“Balance is the state of the present – the here and now.
If you balance in the present you are living in eternity.”
. ~ BKS Iyengar
Center of gravity
All objects have a center of gravity (CoG) – a hypothetical point in the body where weight is thought to be concentrated. The CoG also marks the focal point from where an object is pulled towards the earth by gravity.
The position of an object’s CoG depends upon its shape and how it’s moving. For example, in stationary, standing humans our CoG is located deep inside the abdomen. However, when we change our position our CoG also changes (see diagram right). Sometimes it’s even located outside of the body.
Base of support
Our base of support (BoS) is whatever is supporting us on the earth. For example, our two feet when standing, our buttocks and feet when sitting, or our hands in a handstand.
Center of support
We also have a center of support (CoS). That’s the point at the center of our BoS. In regualr standing, that would be the midpoint between our two feet. We’re in balance when we’re able to maintain our CoG over our CoS. This is an important idea to remember when practicing any balance poses.
Lowering the center of gravity
One other interesting note on our CoG. Bringing it it closer to the ground makes it more stable and taking further away makes it less stable. This means that it’s somewhat more difficult for a taller person or object to balance than a shorter one.
You can use this principle in standing balances by bending your standing leg knee in the pose, thus bringing the whole pose closer to the earth and making it more stable. A down side is that the bent leg takes more muscular and mental energy to maintain, which may pull you out of the pose sooner.
Walking as falling
When our CoG moves too far out of alignment with our CoS, we begin to fall. That’s essentially what’s happening when we walk. We’re leaning our body into a continual falling forward position, with the fall ultimately prevented by stepping another foot in front. This falling, along with muscular mechanics in the legs, propels us forward into walking (see picture right).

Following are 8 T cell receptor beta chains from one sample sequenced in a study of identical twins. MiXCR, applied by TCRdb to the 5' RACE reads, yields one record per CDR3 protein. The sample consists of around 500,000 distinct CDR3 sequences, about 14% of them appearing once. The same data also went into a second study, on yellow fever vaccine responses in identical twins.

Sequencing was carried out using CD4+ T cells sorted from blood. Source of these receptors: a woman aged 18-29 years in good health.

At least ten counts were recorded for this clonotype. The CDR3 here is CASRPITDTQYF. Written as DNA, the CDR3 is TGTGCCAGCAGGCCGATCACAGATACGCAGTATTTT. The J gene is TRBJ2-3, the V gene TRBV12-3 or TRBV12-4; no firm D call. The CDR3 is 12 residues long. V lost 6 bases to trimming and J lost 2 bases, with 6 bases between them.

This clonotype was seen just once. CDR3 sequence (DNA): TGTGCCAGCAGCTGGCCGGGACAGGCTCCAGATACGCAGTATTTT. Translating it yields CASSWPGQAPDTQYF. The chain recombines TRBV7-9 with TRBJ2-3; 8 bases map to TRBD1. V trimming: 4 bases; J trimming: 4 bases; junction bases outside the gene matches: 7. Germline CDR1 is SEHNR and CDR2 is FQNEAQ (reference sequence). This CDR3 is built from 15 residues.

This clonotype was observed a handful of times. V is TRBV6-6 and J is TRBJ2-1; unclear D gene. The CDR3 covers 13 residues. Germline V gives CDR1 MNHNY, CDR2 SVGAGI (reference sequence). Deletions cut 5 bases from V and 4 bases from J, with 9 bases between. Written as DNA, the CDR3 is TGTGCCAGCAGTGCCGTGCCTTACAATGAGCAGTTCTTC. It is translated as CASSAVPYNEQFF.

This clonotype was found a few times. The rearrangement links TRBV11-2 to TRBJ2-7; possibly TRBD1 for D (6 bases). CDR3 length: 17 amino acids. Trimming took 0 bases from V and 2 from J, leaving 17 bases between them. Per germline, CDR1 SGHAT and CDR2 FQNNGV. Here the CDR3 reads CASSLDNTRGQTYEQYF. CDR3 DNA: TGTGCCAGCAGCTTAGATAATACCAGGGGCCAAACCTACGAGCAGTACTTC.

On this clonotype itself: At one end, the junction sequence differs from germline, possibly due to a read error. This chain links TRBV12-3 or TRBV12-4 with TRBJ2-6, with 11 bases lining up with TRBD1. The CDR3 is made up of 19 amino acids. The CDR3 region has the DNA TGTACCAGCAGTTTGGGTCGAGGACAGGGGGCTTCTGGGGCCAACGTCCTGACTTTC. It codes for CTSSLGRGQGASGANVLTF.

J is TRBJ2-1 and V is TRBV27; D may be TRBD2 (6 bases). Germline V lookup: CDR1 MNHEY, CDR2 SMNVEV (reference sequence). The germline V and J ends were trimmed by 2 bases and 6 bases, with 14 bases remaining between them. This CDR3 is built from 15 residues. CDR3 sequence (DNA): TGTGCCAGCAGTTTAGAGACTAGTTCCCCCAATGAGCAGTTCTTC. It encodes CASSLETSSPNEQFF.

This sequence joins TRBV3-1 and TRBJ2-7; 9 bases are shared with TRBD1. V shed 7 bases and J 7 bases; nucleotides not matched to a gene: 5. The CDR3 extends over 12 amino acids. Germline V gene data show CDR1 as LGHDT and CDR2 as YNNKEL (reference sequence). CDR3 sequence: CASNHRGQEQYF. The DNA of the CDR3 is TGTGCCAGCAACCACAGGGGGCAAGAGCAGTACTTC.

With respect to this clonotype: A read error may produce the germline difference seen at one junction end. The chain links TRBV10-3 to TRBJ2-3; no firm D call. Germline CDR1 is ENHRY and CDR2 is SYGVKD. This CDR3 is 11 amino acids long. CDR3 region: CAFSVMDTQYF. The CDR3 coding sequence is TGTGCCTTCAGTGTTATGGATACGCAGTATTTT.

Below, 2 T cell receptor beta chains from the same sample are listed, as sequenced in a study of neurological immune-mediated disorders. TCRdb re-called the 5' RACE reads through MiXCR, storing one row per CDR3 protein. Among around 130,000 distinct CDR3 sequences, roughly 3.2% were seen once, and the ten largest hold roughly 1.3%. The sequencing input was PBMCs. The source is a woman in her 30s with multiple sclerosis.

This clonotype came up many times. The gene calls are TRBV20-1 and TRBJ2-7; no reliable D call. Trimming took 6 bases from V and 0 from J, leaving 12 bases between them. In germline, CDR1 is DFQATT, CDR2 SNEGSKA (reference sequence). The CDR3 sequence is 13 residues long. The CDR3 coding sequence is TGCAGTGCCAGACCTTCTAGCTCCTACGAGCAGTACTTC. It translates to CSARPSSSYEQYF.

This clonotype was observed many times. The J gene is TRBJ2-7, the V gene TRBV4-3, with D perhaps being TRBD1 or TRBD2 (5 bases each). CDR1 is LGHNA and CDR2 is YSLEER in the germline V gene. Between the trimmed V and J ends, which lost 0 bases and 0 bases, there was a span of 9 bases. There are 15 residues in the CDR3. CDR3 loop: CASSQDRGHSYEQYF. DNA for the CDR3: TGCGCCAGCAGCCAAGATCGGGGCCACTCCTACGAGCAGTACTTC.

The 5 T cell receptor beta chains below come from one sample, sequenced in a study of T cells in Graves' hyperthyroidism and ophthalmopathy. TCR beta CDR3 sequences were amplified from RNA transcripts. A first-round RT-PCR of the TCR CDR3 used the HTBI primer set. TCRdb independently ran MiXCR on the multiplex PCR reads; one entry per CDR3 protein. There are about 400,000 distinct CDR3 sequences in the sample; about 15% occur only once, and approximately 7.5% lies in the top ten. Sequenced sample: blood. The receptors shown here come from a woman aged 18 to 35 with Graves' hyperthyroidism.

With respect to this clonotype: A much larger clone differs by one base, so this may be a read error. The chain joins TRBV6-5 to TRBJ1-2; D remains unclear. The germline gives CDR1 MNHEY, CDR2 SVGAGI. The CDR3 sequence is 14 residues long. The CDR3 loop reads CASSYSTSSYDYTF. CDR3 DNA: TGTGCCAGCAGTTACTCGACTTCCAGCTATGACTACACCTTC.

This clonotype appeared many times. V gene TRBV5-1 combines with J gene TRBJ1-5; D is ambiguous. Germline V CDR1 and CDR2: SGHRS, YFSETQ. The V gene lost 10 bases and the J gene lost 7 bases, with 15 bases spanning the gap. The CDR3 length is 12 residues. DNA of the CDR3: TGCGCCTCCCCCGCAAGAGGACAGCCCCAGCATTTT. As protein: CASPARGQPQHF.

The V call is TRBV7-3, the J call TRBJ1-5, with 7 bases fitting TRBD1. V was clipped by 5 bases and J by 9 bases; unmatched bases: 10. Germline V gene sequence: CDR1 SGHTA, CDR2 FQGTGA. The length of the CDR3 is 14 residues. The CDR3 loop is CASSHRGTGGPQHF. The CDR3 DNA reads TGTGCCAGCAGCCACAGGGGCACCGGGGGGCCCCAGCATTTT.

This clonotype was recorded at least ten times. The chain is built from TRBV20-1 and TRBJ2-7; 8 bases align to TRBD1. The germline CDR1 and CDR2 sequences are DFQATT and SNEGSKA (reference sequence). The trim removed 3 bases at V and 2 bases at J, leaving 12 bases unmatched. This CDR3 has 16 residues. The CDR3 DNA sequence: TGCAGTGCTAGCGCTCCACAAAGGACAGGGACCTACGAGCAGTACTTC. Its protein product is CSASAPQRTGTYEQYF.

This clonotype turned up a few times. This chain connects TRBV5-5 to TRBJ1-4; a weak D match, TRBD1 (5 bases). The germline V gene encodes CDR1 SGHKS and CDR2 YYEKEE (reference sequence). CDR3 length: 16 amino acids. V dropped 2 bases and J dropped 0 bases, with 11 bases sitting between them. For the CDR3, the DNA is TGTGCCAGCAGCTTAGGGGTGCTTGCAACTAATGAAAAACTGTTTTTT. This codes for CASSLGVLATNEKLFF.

Mindful of gravity
Being mindful of where our CoG is in space and keeping it above our CoS plays a crucial roll maintaining our balance in yoga poses. For example, in Vrskasana (tree pose), when the bent leg lifts up and turns out to the side, our CoG shifts along with it. Our job is to return the CoG back over its center of support, the standing leg foot. Then balance is regained.
Try it for yourself
Stand in Tadasana. Imagine a plumb line running through your CoG to your CoS between your BoS (your two feet). This is your balance point. Next, begin to sway gently side to side and front to back. See if you can sense each time you pass through your balance point. Gradually minimize the movment, making it small and smaller, until you come to rest in the balance point again. If you’re well aligned you will find the physically easy and mentally quiet balance point of the pose.
When you’re in perfect balance, the pose becomes more effortless because your muscles aren’t having to work so hard to keep you there. It’s like finding a sweet spot, which allows you to stay for far longer with less effort and more calm than you might have be able to otherwise.
Trace a line
Take a look at the photo (right) of the three courageous gentleman balancing on the edge of a skyscraper. See if you can visually trace the line between the center of gravity in their daring three-man pose and its center of support.
More yoga for healthy balance articles:
- Strength & flexibility needed for balance
- Center of gravity
- The three inner balance sensors
- Static vs. dynamic balance
- Feet & ankles for balance
- Brain gains from balance
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